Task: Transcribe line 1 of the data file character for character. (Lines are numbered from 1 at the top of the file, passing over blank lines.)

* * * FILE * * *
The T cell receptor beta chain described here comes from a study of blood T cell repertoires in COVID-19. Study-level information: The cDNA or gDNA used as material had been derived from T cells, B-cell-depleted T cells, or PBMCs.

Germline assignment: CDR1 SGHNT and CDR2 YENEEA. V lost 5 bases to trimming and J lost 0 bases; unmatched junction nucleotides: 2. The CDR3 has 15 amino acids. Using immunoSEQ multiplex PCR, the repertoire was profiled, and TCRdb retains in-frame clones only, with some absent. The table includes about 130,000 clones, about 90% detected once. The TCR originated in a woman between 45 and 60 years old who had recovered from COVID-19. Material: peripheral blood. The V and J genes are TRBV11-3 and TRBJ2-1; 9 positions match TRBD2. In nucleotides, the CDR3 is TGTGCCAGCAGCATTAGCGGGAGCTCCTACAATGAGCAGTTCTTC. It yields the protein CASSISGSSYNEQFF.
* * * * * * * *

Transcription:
The T cell receptor beta chain described here comes from a study of blood T cell repertoires in COVID-19. Study-level information: The cDNA or gDNA used as material had been derived from T cells, B-cell-depleted T cells, or PBMCs.